Note: Hale Pai is no longer being published. These archives of passed issues will remain available as long as there is interest. - Courtesy of San Jose Web

 

Hale Pai
Pacific American-News Journal

Iulai-July 1996 Volume 2 Issue 7

 Kapa History

by Kalina Johnson

Last year, after a lecture that I had given for The Guild of Quilters of Contra Costa County, I met a young woman who offered me a very special treasure....She told me about how several years previous, an older woman had donated a box of old Kapa Patterns to the Guild and that they were quite old and done on newspaper. I was thrilled! Several months went by and when the box arrived and I opened it up, I was in total amazement. The box contained a smaller box inside, tattered with age. When I opened it up, I saw folded newsprint, brittle and yellowed with age. The headlines were of The Honolulu Star-Bulletin...dated 1933 and 1934! Kapa patterns had been scrawled on the backs as well as folded up inside cut of muslin and butcher paper...seven patterns in all. Because the paper was so fragile, I hesitated opening the folded newspapers up, but I saw articles that spoke about President Roosevelt who would be going to Kona for a deep sea fishing trip... May West and Clark Gable Movie advertisements...lace up bra & girdle ad... an apartment in downtown Honolulu for $43 per month... Hitler was just beginning his reign of terror... Will Rogers articles and so on.

I could Almost feel the presence of the woman who so tenderly traced and lovingly kept those patterns for all those years. It was a wonderful gift to me but one I could not keep to myself...their rightful home was Hawaii, where they could be preserved and appreciated by all. I contacted The Mission House Museum in Hawaii, and sent 4 of the Kapa patterns to them, as well as Kauai Museum, where I sent the other three. They were delighted, and promised to send back the copies of the Kapa patterns so that I could share them all with you. Elizabeth Akana in coordination with the Hawaii Quilt Research Project, in Hawaii, was in the process of determining the origin of the patterns if possible and hopefully get to know more of their history. What a treasure indeed, and again, my heart felt thanks to the Guild of Quilters of Contra Costa County in Concord for thoughtfulness in donating them to me... my words cannot express my feelings. I'll keep you informed as more develops and hopefully I'll hear from The Mission House and Kauai museum soon. I get "chicken skin" just thinking about it.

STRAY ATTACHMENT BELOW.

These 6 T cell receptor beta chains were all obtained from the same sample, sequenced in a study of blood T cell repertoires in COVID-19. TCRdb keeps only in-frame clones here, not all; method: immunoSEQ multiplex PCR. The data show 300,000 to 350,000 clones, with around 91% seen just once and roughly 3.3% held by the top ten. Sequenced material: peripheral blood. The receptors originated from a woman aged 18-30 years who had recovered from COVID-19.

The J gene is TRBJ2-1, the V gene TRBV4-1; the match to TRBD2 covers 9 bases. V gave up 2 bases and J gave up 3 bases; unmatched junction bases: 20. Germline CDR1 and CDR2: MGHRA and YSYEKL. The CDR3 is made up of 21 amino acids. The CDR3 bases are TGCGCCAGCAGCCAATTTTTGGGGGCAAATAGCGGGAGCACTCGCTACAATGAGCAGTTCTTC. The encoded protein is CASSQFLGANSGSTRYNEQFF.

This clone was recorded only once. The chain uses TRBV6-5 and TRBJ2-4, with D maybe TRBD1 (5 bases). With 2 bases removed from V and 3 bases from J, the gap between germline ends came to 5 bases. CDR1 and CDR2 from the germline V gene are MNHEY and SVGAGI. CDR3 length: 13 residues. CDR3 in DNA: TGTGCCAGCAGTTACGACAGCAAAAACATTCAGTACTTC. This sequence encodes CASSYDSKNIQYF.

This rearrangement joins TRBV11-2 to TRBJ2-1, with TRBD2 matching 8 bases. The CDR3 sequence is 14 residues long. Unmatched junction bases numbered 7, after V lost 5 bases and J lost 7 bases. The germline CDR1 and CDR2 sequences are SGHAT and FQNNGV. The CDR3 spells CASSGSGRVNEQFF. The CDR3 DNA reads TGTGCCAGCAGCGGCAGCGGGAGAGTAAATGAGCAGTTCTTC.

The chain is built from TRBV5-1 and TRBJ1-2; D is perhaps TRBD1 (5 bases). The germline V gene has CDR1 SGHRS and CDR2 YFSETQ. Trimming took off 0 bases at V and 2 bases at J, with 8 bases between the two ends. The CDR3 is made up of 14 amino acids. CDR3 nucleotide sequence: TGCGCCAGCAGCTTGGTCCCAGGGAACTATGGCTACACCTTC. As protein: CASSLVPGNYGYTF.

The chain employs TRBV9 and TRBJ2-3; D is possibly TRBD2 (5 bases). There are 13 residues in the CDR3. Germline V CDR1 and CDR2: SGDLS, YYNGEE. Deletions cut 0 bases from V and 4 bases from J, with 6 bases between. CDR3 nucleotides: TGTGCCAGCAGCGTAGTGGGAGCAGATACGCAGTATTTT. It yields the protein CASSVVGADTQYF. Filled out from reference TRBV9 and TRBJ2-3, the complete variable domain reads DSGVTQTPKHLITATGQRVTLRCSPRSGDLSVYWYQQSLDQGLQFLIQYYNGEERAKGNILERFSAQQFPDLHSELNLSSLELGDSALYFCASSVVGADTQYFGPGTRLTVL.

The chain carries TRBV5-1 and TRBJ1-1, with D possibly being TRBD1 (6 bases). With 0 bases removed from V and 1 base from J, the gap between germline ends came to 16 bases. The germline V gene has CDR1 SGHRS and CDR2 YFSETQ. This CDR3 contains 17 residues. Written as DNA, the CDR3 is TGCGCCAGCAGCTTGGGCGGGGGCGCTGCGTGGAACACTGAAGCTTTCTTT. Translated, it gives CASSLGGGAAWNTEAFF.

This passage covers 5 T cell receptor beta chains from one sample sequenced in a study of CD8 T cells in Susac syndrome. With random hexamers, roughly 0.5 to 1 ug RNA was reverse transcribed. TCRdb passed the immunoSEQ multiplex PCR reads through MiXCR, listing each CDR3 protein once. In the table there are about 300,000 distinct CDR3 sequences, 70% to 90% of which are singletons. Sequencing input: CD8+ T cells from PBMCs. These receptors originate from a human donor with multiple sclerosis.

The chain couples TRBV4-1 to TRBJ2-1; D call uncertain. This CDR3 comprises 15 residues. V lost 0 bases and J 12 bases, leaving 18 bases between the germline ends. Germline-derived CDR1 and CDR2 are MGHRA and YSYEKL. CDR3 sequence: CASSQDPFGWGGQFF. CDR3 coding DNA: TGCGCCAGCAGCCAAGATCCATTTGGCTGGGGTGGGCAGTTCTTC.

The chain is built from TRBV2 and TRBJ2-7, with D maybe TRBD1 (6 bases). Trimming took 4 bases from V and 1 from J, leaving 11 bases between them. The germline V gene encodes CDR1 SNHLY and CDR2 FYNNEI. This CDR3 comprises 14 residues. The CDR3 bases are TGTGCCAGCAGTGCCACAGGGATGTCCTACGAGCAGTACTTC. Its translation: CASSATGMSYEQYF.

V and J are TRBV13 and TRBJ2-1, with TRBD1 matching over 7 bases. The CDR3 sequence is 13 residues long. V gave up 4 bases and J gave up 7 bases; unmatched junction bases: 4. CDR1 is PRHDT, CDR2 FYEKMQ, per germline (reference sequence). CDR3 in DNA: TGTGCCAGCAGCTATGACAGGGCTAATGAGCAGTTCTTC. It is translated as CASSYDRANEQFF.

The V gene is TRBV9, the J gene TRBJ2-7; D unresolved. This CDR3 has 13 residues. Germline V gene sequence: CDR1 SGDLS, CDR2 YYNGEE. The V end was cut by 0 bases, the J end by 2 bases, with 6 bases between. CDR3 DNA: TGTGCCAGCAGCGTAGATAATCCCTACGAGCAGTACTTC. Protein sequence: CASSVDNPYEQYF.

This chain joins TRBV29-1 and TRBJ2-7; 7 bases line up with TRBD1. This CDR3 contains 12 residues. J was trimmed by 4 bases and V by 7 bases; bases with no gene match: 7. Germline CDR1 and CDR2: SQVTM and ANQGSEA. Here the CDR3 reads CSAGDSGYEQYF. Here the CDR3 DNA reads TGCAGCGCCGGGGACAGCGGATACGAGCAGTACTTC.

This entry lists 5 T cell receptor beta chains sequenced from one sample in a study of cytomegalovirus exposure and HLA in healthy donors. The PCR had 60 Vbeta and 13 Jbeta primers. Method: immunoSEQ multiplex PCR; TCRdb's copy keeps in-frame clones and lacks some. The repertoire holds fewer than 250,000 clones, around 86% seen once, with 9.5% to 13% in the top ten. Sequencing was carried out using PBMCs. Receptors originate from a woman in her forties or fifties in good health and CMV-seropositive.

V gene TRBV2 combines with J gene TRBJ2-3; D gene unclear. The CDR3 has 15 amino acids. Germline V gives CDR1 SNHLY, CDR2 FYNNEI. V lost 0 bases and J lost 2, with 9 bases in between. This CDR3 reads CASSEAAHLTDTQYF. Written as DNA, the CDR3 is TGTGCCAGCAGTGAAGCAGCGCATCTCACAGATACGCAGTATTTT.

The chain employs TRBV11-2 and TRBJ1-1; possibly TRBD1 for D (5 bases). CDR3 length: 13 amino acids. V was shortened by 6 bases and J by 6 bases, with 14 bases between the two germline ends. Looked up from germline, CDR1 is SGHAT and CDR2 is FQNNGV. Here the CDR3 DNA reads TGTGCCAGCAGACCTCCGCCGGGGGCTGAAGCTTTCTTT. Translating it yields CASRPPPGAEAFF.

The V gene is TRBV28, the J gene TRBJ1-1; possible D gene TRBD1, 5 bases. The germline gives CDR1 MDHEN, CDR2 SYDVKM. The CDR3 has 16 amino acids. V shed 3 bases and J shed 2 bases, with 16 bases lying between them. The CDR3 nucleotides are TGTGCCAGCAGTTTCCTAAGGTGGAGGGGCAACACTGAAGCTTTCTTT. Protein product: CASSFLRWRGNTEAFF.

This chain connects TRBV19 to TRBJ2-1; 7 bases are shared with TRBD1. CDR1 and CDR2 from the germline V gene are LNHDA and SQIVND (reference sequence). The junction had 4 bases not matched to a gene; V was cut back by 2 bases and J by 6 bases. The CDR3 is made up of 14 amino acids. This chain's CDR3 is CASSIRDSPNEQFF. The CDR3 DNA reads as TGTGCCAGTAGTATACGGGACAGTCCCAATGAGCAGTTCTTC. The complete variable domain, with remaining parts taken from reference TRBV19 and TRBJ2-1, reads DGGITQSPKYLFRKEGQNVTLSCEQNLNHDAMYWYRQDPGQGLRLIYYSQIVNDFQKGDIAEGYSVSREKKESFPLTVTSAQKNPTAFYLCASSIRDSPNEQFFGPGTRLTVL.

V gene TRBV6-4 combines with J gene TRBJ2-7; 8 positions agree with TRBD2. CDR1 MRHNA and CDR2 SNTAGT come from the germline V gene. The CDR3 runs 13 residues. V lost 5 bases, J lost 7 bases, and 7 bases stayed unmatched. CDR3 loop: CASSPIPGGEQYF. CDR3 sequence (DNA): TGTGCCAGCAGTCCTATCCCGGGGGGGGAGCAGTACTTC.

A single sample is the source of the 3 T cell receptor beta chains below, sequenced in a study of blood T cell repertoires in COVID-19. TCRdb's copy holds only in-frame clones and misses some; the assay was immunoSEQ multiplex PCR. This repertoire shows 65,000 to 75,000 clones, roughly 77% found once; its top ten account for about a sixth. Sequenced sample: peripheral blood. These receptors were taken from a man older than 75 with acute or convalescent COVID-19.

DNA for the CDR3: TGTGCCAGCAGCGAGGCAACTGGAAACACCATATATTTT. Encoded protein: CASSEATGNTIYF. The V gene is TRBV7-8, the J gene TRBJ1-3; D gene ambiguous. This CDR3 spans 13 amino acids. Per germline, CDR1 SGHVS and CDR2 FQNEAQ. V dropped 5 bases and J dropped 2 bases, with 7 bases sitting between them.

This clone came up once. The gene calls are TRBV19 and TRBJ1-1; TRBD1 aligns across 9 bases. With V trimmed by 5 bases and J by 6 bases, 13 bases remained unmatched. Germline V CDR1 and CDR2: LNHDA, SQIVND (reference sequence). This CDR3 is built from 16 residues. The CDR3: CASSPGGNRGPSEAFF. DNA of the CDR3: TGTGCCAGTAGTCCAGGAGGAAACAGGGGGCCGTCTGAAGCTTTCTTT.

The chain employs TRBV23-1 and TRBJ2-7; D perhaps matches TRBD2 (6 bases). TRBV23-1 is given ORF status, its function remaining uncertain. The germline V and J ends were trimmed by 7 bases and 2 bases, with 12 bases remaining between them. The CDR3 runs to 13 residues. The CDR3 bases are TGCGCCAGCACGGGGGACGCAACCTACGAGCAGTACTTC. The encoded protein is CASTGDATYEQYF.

If you would like to receive more information on Hawaiian Quilting on the Mainland, or to receive The Hawaiian Quilting Club Newsletter, write to Kalina Johnson, 1341 West Monache Ave, Porterville, Ca 93257 PH: (209) 784-6147

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Copyright 1996 Hale Pai Pacific American-News Journal
Last modified: February 28, 1998

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